Auditor-General Grant Hehir’s report, released on Wednesday, uncovered massive politicisation of the scheme, finding then sports minister McKenzie intervened in hundreds of cases and engaged in “distribution bias” by targeting cash at marginal seats.
Compounding the damage for McKenzie is the report’s suggestion her actions were potentially unlawful.
“There are no records evidencing that the minister was advised of the legal basis on which the minister could undertake an approval role, and it is not evident to the ANAO what the legal authority was,” the report says.
When the Keating government’s Ros Kelly resigned from the ministry in 1994 over a similar “sports rorts” scandal, she and her advisers used a whiteboard in her office to dole out cash to marginal seats.
McKenzie’s staff adopted a 21st-century approach, using a spreadsheet to conduct what the ANAO described as a “parallel assessment process” on top of the official guidelines as administered by Sport Australia.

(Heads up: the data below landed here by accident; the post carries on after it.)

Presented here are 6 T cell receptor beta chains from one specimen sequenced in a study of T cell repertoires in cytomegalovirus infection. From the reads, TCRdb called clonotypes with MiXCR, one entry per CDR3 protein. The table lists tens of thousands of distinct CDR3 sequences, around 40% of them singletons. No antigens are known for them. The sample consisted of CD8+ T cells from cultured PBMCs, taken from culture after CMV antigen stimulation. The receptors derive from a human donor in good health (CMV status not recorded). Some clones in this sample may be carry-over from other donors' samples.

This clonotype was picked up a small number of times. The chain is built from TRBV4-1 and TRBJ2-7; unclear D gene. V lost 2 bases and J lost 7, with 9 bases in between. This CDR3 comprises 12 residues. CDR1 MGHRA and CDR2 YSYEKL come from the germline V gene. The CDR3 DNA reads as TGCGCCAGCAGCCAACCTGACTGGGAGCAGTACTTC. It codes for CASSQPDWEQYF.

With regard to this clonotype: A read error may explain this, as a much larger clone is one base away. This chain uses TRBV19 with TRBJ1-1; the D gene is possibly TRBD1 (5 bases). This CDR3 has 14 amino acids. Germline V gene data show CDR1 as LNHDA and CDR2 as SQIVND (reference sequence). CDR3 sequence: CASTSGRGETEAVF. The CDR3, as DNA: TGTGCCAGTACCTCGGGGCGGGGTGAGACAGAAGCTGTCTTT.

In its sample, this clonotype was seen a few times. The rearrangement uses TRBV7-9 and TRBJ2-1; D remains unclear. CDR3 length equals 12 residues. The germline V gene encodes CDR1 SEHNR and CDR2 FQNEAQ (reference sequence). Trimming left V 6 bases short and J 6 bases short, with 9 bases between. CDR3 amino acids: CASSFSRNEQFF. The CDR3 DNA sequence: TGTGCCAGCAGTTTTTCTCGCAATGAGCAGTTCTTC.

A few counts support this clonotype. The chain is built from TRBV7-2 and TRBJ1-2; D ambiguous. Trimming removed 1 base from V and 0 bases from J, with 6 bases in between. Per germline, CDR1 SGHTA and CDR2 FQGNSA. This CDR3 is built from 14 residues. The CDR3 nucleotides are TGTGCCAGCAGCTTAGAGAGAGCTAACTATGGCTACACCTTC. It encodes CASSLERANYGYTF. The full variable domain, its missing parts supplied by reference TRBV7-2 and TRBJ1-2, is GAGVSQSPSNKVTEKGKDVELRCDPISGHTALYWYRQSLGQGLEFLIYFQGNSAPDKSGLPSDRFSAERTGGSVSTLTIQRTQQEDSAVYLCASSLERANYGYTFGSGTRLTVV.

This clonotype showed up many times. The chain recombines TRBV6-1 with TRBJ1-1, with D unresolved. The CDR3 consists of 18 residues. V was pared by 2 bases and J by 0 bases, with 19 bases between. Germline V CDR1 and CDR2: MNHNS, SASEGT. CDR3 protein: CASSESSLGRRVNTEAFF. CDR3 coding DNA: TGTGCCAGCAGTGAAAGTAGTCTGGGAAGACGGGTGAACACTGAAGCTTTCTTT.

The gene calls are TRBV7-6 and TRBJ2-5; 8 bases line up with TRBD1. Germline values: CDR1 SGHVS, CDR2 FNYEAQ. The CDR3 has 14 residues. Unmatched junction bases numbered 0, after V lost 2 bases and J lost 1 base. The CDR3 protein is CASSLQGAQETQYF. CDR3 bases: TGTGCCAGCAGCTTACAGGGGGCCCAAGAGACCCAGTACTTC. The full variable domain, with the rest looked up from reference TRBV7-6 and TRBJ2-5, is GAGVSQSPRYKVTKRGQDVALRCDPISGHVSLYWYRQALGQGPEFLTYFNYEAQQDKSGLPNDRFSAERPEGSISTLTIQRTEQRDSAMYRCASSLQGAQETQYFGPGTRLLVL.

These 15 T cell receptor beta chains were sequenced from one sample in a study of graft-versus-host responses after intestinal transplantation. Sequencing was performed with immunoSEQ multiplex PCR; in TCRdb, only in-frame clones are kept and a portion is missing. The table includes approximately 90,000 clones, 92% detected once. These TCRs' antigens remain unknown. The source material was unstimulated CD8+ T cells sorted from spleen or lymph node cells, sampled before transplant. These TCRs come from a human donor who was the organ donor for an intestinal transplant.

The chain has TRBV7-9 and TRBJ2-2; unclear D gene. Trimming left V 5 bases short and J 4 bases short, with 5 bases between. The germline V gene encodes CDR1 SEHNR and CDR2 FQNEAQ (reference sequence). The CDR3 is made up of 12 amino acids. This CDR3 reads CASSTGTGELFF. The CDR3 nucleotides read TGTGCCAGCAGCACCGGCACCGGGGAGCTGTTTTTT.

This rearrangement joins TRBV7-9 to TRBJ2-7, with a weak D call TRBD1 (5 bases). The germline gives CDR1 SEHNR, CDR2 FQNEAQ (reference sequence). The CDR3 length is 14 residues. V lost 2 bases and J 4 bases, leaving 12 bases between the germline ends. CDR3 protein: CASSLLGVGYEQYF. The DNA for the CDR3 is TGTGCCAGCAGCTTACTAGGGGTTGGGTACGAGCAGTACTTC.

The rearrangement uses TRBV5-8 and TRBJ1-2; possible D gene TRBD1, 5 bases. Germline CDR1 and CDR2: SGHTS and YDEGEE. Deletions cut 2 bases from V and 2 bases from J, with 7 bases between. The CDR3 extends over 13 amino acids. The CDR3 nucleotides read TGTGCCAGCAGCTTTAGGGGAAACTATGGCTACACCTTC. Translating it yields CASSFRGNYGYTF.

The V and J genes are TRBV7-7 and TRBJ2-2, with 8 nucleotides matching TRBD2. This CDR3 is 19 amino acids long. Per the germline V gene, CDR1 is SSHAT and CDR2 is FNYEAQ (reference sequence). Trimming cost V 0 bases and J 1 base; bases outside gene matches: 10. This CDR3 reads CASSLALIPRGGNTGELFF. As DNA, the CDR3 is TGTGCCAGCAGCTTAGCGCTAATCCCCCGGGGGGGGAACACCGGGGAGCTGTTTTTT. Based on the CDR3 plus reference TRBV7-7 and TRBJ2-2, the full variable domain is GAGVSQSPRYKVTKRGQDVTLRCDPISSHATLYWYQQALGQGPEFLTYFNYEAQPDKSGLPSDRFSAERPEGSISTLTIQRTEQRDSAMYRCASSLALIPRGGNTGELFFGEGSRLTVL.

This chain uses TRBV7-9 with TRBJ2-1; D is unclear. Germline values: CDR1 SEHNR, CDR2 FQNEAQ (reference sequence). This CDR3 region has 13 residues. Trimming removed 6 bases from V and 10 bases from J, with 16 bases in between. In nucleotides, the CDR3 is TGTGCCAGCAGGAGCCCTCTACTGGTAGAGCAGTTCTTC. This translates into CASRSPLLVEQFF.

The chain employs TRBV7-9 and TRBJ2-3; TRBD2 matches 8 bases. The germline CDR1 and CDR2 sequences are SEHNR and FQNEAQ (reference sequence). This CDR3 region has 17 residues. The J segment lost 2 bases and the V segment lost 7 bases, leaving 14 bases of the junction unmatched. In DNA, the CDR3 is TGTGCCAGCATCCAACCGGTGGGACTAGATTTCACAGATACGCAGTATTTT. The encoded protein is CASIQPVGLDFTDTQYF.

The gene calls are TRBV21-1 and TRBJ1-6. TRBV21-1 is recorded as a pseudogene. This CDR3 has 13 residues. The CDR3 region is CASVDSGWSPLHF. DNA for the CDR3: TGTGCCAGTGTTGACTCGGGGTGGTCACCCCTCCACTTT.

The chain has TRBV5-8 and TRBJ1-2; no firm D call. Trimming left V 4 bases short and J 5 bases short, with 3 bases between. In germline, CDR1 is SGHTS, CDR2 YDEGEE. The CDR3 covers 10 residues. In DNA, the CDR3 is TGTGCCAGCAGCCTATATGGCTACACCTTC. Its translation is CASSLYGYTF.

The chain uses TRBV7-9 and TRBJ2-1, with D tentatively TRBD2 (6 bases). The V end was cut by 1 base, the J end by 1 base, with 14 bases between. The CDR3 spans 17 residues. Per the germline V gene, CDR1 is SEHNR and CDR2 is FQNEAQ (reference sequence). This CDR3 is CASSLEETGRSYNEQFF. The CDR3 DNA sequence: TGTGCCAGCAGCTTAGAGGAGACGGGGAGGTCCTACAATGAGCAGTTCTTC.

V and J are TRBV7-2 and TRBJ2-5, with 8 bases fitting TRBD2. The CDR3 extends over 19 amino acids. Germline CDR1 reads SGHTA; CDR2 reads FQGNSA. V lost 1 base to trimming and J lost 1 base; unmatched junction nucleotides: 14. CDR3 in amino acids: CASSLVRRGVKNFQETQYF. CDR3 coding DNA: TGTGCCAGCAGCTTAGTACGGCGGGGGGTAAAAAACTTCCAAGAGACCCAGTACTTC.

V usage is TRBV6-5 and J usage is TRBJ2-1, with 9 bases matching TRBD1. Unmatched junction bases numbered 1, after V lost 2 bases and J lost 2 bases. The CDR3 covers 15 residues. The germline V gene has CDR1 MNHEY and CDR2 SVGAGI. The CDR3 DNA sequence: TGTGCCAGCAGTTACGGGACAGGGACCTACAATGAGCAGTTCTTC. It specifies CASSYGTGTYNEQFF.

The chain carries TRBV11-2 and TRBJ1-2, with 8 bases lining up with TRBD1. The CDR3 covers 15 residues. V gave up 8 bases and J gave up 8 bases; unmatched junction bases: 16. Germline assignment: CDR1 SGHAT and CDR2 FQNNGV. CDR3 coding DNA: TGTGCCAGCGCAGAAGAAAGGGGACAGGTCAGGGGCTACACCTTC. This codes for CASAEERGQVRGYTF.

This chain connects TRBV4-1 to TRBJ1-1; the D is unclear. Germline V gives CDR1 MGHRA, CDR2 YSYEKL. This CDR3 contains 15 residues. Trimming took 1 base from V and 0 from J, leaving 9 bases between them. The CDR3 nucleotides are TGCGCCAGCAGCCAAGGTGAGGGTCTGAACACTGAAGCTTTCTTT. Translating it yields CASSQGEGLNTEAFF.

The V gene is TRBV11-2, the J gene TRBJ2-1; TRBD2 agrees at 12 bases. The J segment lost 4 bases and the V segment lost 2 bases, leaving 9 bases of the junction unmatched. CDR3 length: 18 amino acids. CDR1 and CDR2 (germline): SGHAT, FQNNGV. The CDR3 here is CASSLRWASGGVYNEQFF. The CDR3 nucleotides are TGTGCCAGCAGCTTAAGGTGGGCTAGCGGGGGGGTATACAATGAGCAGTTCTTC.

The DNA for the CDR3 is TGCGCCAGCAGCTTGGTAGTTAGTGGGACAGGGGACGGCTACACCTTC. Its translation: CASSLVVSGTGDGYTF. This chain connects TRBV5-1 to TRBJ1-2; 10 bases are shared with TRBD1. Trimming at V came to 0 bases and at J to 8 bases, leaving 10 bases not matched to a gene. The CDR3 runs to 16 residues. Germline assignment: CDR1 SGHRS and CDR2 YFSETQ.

Helpfully, a staff member added two columns to the spreadsheet “Successful” and “Electorate Status”, with each application colour-coded either blue for Liberal, green for National, red for Labor or orange for independent to identify which party held the seat.
The Community Sport Infrastructure program was announced in mid-2018, making up to $500,000 available to grassroots groups and councils to build new or upgrade facilities such as playing fields, ground lighting, clubhouses and change rooms, as well as purchase equipment.